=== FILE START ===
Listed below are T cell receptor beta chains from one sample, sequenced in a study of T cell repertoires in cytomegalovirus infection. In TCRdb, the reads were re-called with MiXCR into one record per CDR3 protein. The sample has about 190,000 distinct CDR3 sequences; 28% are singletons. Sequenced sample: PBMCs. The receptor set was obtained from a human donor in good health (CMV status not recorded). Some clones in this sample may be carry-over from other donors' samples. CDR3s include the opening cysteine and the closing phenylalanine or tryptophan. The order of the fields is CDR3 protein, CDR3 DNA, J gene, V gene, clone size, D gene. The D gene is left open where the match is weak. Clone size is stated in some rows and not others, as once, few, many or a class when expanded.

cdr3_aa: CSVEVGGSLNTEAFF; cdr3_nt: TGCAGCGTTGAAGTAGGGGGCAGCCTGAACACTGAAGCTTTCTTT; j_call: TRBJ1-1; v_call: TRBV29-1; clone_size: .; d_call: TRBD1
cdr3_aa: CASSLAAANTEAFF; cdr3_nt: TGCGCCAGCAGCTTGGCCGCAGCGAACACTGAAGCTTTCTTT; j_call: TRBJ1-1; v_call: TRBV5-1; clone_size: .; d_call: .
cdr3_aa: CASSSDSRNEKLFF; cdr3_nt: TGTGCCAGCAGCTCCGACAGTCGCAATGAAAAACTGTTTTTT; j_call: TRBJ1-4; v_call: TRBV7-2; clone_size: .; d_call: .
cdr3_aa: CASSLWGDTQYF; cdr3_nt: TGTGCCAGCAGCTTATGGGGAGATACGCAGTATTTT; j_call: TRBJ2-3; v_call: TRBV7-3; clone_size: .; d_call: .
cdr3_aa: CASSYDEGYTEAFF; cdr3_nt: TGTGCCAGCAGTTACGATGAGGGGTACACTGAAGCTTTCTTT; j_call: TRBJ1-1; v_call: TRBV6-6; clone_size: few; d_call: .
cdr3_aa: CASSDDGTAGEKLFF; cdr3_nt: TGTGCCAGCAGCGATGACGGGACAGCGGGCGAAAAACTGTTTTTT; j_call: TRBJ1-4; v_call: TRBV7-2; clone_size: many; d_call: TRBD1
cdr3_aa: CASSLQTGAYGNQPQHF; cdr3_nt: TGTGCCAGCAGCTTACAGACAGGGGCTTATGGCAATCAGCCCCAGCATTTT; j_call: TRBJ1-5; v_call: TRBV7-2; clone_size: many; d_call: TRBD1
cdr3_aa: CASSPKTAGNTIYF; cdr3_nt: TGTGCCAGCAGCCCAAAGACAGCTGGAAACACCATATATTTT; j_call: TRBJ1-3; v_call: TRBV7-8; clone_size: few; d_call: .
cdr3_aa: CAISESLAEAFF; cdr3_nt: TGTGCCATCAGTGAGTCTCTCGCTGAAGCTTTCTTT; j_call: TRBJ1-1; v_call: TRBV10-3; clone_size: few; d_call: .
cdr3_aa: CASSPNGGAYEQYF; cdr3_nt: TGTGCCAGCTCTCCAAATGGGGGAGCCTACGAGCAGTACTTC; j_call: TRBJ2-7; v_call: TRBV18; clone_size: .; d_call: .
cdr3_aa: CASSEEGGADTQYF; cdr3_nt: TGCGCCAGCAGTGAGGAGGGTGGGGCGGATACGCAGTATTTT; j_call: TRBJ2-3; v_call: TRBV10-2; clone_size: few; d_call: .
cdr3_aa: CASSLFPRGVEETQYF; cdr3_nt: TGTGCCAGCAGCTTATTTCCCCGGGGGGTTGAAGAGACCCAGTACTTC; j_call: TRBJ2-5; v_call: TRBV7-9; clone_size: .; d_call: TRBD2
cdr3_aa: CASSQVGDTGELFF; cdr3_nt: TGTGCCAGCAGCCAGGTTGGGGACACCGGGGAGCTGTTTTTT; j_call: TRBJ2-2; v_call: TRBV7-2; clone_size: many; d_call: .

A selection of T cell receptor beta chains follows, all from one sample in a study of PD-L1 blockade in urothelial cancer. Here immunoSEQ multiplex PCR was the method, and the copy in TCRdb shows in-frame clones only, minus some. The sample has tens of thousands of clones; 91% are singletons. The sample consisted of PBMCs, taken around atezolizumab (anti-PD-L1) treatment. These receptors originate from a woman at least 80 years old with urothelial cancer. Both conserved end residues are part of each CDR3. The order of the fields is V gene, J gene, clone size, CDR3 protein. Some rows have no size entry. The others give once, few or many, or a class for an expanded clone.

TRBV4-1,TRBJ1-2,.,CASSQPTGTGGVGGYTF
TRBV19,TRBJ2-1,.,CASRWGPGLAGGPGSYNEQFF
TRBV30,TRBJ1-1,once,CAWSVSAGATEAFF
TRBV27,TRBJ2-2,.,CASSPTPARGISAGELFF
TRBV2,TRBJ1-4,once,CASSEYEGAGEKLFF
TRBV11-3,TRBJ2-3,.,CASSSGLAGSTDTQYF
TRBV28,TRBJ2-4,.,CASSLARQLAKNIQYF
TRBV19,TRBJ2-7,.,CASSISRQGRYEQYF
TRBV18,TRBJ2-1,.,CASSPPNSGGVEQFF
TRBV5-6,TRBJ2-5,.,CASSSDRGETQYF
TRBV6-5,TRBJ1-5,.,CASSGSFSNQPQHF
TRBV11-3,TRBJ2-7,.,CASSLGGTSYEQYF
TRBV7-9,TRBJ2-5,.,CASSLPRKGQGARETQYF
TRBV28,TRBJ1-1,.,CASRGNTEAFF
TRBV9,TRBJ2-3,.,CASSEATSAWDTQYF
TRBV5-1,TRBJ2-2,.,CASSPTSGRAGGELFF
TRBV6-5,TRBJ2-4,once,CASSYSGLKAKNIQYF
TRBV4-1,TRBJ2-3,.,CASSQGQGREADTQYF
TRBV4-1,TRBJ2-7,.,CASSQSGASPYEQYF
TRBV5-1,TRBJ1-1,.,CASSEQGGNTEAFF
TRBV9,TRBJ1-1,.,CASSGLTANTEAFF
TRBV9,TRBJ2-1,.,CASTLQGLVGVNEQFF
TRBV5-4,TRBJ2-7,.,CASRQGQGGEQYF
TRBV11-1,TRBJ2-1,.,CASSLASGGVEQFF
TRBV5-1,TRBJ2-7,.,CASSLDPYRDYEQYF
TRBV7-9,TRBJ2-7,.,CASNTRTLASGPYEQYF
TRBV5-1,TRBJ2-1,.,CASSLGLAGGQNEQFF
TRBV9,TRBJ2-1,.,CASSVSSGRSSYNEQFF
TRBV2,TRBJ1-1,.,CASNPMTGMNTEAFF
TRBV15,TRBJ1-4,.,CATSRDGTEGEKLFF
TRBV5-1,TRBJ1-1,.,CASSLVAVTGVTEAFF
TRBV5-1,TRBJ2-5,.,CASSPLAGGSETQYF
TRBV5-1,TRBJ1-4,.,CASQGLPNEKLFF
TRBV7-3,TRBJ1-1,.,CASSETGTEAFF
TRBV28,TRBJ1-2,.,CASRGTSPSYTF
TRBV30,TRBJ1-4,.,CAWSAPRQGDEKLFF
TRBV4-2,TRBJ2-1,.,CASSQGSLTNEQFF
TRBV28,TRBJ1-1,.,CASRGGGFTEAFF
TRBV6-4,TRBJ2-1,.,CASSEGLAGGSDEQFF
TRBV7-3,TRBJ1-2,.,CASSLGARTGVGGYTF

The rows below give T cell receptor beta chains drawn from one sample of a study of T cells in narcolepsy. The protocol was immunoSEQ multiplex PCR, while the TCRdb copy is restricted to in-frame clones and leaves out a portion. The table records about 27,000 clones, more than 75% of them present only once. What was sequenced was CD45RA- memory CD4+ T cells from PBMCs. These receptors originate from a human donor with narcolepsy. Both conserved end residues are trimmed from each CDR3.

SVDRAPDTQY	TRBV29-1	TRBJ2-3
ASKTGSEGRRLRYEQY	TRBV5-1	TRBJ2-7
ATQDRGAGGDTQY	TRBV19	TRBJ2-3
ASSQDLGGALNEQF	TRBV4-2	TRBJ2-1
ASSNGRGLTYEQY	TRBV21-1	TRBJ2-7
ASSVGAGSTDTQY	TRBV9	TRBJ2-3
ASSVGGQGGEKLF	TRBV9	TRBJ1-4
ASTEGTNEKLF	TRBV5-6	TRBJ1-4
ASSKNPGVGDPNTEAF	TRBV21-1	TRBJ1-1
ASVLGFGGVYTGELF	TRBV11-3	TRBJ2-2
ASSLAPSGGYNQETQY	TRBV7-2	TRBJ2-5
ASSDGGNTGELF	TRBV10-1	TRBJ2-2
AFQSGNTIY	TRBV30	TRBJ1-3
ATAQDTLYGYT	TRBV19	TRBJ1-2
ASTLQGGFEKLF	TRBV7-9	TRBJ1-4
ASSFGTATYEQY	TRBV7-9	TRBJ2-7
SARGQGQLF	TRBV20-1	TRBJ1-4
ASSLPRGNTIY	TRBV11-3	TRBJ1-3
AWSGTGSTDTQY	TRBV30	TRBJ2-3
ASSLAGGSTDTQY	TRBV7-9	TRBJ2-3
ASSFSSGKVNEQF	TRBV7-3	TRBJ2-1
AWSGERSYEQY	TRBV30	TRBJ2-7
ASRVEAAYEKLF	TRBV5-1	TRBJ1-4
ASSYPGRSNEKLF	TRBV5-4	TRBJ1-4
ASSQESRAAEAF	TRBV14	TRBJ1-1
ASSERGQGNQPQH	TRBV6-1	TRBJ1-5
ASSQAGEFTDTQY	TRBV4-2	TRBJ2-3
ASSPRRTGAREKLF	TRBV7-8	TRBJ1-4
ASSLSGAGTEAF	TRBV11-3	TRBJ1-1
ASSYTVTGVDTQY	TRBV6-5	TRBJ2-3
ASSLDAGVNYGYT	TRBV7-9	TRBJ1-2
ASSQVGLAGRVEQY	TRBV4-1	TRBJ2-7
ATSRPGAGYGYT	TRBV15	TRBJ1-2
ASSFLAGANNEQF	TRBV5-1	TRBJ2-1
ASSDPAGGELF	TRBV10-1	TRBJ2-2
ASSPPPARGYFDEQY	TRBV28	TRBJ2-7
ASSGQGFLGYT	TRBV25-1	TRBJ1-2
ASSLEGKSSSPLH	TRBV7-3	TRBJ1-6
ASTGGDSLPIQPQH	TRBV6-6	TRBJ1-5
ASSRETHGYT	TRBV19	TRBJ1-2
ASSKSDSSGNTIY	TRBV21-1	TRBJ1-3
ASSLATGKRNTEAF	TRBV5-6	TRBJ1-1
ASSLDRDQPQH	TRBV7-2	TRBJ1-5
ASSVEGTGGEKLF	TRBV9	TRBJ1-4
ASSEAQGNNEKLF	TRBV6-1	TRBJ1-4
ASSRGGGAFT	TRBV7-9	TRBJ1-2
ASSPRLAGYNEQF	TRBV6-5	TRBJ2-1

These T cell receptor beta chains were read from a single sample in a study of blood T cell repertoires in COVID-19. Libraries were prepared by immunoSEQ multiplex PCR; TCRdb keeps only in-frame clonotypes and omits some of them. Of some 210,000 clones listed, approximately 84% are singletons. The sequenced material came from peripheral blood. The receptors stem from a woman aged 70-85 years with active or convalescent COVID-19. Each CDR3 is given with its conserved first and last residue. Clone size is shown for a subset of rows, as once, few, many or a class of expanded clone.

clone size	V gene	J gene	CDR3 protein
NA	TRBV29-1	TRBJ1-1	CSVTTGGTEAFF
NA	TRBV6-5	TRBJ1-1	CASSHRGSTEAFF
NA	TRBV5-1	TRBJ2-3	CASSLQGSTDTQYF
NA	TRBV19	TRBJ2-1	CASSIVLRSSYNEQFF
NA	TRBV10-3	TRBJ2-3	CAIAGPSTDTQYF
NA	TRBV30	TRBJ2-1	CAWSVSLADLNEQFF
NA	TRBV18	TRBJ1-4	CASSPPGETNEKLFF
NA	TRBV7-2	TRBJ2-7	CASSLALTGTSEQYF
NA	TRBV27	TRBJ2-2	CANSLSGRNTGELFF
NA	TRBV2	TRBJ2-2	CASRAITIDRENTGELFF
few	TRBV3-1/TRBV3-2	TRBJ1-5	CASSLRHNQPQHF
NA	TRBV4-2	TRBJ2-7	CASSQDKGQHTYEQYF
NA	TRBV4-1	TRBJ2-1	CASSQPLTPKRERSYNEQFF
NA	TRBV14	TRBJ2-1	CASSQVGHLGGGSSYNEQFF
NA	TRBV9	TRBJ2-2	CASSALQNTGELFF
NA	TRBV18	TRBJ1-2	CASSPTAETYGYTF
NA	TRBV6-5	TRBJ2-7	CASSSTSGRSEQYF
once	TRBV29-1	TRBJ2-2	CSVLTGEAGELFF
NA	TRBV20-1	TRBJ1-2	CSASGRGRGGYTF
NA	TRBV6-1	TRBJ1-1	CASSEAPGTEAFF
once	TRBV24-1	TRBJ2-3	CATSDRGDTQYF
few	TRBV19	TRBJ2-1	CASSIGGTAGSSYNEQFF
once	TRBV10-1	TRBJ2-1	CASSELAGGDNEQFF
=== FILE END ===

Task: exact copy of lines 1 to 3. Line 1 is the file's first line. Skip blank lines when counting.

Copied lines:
Listed below are T cell receptor beta chains from one sample, sequenced in a study of T cell repertoires in cytomegalovirus infection. In TCRdb, the reads were re-called with MiXCR into one record per CDR3 protein. The sample has about 190,000 distinct CDR3 sequences; 28% are singletons. Sequenced sample: PBMCs. The receptor set was obtained from a human donor in good health (CMV status not recorded). Some clones in this sample may be carry-over from other donors' samples. CDR3s include the opening cysteine and the closing phenylalanine or tryptophan. The order of the fields is CDR3 protein, CDR3 DNA, J gene, V gene, clone size, D gene. The D gene is left open where the match is weak. Clone size is stated in some rows and not others, as once, few, many or a class when expanded.

cdr3_aa: CSVEVGGSLNTEAFF; cdr3_nt: TGCAGCGTTGAAGTAGGGGGCAGCCTGAACACTGAAGCTTTCTTT; j_call: TRBJ1-1; v_call: TRBV29-1; clone_size: .; d_call: TRBD1
cdr3_aa: CASSLAAANTEAFF; cdr3_nt: TGCGCCAGCAGCTTGGCCGCAGCGAACACTGAAGCTTTCTTT; j_call: TRBJ1-1; v_call: TRBV5-1; clone_size: .; d_call: .